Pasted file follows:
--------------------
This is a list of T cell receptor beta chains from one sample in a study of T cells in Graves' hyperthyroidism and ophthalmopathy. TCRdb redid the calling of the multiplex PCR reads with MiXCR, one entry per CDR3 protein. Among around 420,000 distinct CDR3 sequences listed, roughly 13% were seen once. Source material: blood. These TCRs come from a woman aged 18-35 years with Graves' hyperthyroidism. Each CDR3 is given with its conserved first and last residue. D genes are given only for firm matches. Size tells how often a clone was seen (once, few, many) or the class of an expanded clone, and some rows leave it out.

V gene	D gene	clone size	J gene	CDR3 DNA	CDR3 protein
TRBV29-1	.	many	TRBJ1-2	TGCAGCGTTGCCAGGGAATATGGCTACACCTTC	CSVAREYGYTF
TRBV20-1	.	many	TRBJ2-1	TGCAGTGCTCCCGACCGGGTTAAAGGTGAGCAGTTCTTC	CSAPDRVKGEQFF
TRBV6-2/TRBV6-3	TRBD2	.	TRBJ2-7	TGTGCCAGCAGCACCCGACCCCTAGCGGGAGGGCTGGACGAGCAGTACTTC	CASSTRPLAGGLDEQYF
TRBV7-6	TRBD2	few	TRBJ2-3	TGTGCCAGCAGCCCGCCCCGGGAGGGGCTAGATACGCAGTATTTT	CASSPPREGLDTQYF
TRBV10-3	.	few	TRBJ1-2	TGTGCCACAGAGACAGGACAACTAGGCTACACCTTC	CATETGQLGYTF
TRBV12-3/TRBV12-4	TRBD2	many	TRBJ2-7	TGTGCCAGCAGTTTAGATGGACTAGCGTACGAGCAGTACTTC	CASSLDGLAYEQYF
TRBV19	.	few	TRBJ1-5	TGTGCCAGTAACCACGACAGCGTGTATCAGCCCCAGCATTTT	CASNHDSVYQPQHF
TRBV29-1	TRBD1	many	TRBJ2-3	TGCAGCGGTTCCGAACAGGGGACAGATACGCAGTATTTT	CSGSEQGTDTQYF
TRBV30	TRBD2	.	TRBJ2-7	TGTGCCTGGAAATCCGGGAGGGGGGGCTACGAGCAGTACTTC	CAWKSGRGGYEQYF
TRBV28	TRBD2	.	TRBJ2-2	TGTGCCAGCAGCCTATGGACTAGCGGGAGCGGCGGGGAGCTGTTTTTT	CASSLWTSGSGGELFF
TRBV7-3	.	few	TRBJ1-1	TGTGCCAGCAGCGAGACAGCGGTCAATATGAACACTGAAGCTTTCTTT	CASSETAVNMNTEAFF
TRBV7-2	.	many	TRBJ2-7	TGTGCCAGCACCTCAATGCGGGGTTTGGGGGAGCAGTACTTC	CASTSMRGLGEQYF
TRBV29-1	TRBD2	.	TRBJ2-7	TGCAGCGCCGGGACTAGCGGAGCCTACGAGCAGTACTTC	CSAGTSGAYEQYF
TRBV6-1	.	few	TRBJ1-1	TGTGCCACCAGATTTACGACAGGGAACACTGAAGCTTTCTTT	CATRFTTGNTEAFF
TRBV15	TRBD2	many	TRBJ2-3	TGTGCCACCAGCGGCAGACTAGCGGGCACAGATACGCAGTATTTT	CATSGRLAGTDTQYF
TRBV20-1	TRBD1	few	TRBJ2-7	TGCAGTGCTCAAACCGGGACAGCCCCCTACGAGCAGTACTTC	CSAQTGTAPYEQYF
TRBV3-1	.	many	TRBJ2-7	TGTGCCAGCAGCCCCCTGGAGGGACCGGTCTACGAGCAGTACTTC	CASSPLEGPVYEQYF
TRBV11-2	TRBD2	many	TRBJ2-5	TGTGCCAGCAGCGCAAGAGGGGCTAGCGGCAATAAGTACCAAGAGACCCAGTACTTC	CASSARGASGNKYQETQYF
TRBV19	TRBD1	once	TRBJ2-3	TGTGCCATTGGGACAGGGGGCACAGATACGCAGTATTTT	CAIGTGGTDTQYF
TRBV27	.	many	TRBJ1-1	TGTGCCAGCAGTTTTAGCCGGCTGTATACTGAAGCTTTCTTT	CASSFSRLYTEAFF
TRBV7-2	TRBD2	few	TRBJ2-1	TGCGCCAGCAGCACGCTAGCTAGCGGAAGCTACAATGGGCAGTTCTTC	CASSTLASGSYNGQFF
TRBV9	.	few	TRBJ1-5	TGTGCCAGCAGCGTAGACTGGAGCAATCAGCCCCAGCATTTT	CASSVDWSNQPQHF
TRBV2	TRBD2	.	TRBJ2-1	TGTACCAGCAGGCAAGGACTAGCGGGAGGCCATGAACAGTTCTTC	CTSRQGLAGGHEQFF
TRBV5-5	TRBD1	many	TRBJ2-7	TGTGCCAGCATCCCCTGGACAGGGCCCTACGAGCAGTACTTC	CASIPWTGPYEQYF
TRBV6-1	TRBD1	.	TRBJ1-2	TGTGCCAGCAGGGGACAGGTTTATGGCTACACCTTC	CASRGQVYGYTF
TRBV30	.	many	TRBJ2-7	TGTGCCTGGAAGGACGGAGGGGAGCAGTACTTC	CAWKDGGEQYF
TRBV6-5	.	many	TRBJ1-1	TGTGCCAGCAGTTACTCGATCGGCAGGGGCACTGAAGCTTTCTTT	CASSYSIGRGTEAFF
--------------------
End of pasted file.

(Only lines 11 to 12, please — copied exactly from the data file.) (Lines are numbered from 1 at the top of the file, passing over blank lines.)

TRBV30	TRBD2	.	TRBJ2-7	TGTGCCTGGAAATCCGGGAGGGGGGGCTACGAGCAGTACTTC	CAWKSGRGGYEQYF
TRBV28	TRBD2	.	TRBJ2-2	TGTGCCAGCAGCCTATGGACTAGCGGGAGCGGCGGGGAGCTGTTTTTT	CASSLWTSGSGGELFF